German aerospace company Lilium has signed a $US1 billion deal to sell 220 of its 7-seat electric vertical take-off and landing (eVTOL) jet to Brazilian airline Azul, in what will be the beginnings of a country-wide eVTOL network expected to kickstart in 2025.
The Bavaria-based Lilium says the $US1 billion deal will result in an eVTOL network across a country which sees close to 100 million domestic air passengers each year.
Brazil is also one of the world’s leading civilian helicopter and business aviation markets, making it an important market for Lilium.
“Azul has brought convenient and affordable air travel to underserved markets across the Americas and this makes them an ideal partner for Lilium,” said Daniel Wiegand, Co-Founder and CEO of Lilium.
Lilium has built and tested 4 generations and prototypes through an iterative process including the company’s current 5-seat technology demonstrator jet.
The 7-seat Lilium Jet consists of 6 passenger seats and one for the pilot and is able to reach a cruising speed of 280km/h with a maximum range of over 250-kilometres. Using Ducted Electric Vectored Thrust (DEVT) technology consisting of 36 ducted fan jets embedded on the canard to main wing.
As Lilium’s chief technology officer Alastair McIntosh explained in a recent blog post: “Embedding the ducted fans into the wings eliminates the need for dedicated nacelles, reducing weight and minimising aerodynamic drag loss.”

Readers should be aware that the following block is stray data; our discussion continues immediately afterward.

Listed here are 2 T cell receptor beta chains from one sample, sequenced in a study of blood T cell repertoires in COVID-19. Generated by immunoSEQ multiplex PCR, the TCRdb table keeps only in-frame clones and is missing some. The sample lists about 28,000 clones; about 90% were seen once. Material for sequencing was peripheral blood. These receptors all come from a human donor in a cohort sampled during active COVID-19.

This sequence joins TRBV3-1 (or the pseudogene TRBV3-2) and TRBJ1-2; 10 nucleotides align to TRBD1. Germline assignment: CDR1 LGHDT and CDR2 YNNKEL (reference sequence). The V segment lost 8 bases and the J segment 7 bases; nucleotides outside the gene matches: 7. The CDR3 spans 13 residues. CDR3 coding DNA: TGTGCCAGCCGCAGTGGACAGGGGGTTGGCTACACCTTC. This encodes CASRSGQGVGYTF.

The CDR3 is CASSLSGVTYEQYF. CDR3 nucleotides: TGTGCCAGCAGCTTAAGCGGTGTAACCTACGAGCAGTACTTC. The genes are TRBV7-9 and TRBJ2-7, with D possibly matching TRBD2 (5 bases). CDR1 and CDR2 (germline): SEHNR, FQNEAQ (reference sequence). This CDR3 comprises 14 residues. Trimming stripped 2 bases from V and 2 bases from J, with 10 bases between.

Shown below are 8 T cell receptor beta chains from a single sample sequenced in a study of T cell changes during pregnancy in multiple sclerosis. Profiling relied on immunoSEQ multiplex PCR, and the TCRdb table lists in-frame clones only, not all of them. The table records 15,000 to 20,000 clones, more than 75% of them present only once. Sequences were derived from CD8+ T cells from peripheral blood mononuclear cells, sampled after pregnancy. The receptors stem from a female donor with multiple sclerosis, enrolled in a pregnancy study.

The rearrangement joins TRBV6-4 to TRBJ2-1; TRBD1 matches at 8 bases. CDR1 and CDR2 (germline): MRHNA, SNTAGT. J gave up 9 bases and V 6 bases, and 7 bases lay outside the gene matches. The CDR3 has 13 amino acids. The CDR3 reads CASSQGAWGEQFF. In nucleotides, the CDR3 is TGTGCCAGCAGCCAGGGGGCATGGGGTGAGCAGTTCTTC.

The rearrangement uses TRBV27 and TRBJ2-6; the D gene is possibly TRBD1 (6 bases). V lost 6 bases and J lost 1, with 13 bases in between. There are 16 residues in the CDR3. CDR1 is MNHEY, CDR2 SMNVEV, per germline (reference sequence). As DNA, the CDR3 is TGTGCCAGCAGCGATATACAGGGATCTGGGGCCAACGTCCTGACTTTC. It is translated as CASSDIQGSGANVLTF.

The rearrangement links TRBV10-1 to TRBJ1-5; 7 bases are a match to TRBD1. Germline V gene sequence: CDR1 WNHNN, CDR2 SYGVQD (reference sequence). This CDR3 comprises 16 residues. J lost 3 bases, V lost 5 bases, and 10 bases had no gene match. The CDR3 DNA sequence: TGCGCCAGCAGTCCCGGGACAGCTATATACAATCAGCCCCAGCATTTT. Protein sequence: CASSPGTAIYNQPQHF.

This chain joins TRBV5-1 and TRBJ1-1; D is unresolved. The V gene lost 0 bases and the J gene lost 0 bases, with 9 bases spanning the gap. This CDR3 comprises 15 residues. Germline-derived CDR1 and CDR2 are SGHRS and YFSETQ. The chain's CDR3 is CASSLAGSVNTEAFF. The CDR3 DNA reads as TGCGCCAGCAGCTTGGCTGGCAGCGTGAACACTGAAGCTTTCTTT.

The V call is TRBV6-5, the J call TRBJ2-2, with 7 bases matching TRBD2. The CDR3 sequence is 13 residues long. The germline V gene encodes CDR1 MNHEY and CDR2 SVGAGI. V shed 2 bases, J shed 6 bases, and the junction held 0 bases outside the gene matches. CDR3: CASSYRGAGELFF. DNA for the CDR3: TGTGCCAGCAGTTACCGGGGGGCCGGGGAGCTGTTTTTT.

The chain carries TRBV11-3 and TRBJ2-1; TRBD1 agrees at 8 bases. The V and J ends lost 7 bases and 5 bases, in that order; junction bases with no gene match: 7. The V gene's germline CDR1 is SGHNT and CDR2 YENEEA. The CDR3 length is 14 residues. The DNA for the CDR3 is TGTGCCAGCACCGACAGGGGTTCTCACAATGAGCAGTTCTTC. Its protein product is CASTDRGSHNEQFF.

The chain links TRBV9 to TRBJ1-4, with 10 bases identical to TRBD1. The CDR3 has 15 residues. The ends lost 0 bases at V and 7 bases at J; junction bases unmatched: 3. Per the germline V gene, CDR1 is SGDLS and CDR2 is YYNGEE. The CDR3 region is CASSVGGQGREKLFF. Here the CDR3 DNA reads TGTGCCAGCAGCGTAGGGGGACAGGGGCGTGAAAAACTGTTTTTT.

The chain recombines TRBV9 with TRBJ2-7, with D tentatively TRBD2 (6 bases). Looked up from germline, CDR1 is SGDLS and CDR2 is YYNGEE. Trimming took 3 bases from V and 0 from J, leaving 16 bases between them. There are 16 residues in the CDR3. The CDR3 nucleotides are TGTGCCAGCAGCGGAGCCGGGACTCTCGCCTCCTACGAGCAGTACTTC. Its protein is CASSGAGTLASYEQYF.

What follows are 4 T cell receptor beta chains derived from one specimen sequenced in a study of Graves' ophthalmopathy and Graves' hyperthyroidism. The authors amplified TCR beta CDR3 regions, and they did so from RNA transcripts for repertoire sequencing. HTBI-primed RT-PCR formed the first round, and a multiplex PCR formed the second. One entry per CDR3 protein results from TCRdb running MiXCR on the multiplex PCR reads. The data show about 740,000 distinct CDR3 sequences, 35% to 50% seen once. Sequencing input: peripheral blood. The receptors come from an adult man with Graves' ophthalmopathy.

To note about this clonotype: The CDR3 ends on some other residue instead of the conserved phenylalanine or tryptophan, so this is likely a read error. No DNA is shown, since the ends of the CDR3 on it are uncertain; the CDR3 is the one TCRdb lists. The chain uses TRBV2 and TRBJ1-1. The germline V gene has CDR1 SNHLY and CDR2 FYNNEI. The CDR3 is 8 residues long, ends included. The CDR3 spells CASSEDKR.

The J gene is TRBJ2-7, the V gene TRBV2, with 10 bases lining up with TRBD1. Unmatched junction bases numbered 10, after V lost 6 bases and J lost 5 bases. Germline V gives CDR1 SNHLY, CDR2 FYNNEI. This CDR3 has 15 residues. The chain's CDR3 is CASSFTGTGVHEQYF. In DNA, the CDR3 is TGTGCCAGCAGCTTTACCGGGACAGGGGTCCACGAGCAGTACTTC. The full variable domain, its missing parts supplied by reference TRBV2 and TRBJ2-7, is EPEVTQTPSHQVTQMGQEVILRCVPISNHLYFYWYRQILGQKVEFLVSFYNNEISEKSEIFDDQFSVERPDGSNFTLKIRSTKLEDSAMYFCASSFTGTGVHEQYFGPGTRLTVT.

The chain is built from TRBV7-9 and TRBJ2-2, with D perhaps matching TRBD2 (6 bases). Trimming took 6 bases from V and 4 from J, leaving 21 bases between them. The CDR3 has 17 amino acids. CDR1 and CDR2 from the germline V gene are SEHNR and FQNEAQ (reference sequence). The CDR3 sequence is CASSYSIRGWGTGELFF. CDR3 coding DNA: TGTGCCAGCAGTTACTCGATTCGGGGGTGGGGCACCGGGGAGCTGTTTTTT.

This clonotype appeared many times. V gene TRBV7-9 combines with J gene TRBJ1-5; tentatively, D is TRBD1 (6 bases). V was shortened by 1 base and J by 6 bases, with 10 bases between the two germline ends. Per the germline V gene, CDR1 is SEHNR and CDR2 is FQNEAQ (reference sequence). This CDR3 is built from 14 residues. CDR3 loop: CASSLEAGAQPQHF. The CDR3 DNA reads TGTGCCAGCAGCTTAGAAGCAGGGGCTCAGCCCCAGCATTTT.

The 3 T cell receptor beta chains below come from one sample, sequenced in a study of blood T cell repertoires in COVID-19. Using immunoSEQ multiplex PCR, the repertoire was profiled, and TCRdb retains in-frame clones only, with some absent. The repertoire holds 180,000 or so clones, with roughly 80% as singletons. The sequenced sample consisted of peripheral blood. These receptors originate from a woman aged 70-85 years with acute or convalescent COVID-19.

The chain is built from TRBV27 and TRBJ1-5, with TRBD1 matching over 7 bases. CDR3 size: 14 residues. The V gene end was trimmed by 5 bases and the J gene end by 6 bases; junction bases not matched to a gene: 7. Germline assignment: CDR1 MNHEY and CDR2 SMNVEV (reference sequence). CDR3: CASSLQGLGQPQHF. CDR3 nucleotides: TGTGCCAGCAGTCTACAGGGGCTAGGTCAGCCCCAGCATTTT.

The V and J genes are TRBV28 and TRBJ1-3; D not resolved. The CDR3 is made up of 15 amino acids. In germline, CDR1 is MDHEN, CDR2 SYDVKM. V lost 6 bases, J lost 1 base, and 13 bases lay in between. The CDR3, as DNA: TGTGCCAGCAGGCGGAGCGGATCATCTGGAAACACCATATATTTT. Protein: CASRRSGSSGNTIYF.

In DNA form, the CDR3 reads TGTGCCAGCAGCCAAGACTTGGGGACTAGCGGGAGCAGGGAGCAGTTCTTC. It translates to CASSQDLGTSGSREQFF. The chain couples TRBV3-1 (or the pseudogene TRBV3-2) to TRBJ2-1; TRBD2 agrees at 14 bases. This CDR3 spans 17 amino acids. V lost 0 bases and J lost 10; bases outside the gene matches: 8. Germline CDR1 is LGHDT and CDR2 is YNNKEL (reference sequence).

Lilium has already signed agreements to establish airline operations in Europe, with Munich Airport and Nuremberg Airport set to become hubs for a proposed regional air mobility network in Bavaria, as as well as planned hubs in North Rhine-Westphalia as well as across the Pacific in Florida, US.
Lilium also signed an agreement with Luxembourg-based Luxaviation Group to build out airline operations in Europe.
Joshua S. Hill is a Melbourne-based journalist who has been writing about climate change, clean technology, and electric vehicles for over 15 years. He has been reporting on electric vehicles and clean technologies for Renew Economy and The Driven since 2012. His preferred mode of transport is his feet.